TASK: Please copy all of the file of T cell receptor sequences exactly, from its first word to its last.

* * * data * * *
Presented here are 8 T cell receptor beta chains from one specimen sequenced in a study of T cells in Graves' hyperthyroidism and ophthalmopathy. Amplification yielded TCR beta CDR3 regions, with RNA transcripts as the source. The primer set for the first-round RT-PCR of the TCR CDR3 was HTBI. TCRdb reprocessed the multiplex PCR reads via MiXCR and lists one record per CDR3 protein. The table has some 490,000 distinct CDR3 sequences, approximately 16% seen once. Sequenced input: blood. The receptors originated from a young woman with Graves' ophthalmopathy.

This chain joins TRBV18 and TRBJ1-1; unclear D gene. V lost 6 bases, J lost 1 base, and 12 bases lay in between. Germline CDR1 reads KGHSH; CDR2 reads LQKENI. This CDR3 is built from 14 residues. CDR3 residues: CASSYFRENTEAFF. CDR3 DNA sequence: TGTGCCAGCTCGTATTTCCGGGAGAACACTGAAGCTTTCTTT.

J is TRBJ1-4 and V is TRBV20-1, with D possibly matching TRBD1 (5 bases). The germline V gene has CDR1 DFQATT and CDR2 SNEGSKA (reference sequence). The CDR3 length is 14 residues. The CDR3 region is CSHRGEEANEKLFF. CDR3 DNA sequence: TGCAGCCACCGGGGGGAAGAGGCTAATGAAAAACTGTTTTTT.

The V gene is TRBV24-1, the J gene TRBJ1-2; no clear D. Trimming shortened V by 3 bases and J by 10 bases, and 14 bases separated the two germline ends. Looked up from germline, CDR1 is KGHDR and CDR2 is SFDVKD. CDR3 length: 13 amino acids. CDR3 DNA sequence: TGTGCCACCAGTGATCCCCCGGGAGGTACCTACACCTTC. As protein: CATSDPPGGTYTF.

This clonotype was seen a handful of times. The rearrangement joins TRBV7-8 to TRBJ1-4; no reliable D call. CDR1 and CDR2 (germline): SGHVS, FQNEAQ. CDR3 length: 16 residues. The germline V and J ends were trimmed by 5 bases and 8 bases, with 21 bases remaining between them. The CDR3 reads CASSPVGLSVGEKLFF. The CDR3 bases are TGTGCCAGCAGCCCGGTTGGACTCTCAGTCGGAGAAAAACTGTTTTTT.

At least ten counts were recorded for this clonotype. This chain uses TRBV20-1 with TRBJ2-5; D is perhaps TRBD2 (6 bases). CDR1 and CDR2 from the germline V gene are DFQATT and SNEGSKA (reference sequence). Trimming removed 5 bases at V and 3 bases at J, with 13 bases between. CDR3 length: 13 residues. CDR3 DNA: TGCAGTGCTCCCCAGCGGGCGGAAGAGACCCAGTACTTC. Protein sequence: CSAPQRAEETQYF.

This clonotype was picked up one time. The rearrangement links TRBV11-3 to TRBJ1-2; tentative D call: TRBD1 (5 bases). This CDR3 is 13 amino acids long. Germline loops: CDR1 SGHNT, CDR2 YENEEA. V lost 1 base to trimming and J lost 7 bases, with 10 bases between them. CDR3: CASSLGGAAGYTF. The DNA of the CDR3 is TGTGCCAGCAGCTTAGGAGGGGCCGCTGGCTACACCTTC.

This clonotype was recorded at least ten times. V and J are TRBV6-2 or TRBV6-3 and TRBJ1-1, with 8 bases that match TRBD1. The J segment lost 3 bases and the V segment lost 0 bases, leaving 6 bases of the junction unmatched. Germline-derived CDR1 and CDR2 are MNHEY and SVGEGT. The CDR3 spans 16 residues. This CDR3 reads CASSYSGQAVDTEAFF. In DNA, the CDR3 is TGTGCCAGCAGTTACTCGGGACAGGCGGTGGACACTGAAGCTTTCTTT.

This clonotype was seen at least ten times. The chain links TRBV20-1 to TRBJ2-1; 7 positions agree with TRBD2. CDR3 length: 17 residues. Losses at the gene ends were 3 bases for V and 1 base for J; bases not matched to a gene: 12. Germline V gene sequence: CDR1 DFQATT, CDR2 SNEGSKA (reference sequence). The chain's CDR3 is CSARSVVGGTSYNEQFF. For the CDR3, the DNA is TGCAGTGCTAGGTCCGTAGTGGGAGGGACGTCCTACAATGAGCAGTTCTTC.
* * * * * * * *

Presented here are 8 T cell receptor beta chains from one specimen sequenced in a study of T cells in Graves' hyperthyroidism and ophthalmopathy. Amplification yielded TCR beta CDR3 regions, with RNA transcripts as the source. The primer set for the first-round RT-PCR of the TCR CDR3 was HTBI. TCRdb reprocessed the multiplex PCR reads via MiXCR and lists one record per CDR3 protein. The table has some 490,000 distinct CDR3 sequences, approximately 16% seen once. Sequenced input: blood. The receptors originated from a young woman with Graves' ophthalmopathy.

This chain joins TRBV18 and TRBJ1-1; unclear D gene. V lost 6 bases, J lost 1 base, and 12 bases lay in between. Germline CDR1 reads KGHSH; CDR2 reads LQKENI. This CDR3 is built from 14 residues. CDR3 residues: CASSYFRENTEAFF. CDR3 DNA sequence: TGTGCCAGCTCGTATTTCCGGGAGAACACTGAAGCTTTCTTT.

J is TRBJ1-4 and V is TRBV20-1, with D possibly matching TRBD1 (5 bases). The germline V gene has CDR1 DFQATT and CDR2 SNEGSKA (reference sequence). The CDR3 length is 14 residues. The CDR3 region is CSHRGEEANEKLFF. CDR3 DNA sequence: TGCAGCCACCGGGGGGAAGAGGCTAATGAAAAACTGTTTTTT.

The V gene is TRBV24-1, the J gene TRBJ1-2; no clear D. Trimming shortened V by 3 bases and J by 10 bases, and 14 bases separated the two germline ends. Looked up from germline, CDR1 is KGHDR and CDR2 is SFDVKD. CDR3 length: 13 amino acids. CDR3 DNA sequence: TGTGCCACCAGTGATCCCCCGGGAGGTACCTACACCTTC. As protein: CATSDPPGGTYTF.

This clonotype was seen a handful of times. The rearrangement joins TRBV7-8 to TRBJ1-4; no reliable D call. CDR1 and CDR2 (germline): SGHVS, FQNEAQ. CDR3 length: 16 residues. The germline V and J ends were trimmed by 5 bases and 8 bases, with 21 bases remaining between them. The CDR3 reads CASSPVGLSVGEKLFF. The CDR3 bases are TGTGCCAGCAGCCCGGTTGGACTCTCAGTCGGAGAAAAACTGTTTTTT.

At least ten counts were recorded for this clonotype. This chain uses TRBV20-1 with TRBJ2-5; D is perhaps TRBD2 (6 bases). CDR1 and CDR2 from the germline V gene are DFQATT and SNEGSKA (reference sequence). Trimming removed 5 bases at V and 3 bases at J, with 13 bases between. CDR3 length: 13 residues. CDR3 DNA: TGCAGTGCTCCCCAGCGGGCGGAAGAGACCCAGTACTTC. Protein sequence: CSAPQRAEETQYF.

This clonotype was picked up one time. The rearrangement links TRBV11-3 to TRBJ1-2; tentative D call: TRBD1 (5 bases). This CDR3 is 13 amino acids long. Germline loops: CDR1 SGHNT, CDR2 YENEEA. V lost 1 base to trimming and J lost 7 bases, with 10 bases between them. CDR3: CASSLGGAAGYTF. The DNA of the CDR3 is TGTGCCAGCAGCTTAGGAGGGGCCGCTGGCTACACCTTC.

This clonotype was recorded at least ten times. V and J are TRBV6-2 or TRBV6-3 and TRBJ1-1, with 8 bases that match TRBD1. The J segment lost 3 bases and the V segment lost 0 bases, leaving 6 bases of the junction unmatched. Germline-derived CDR1 and CDR2 are MNHEY and SVGEGT. The CDR3 spans 16 residues. This CDR3 reads CASSYSGQAVDTEAFF. In DNA, the CDR3 is TGTGCCAGCAGTTACTCGGGACAGGCGGTGGACACTGAAGCTTTCTTT.

This clonotype was seen at least ten times. The chain links TRBV20-1 to TRBJ2-1; 7 positions agree with TRBD2. CDR3 length: 17 residues. Losses at the gene ends were 3 bases for V and 1 base for J; bases not matched to a gene: 12. Germline V gene sequence: CDR1 DFQATT, CDR2 SNEGSKA (reference sequence). The chain's CDR3 is CSARSVVGGTSYNEQFF. For the CDR3, the DNA is TGCAGTGCTAGGTCCGTAGTGGGAGGGACGTCCTACAATGAGCAGTTCTTC.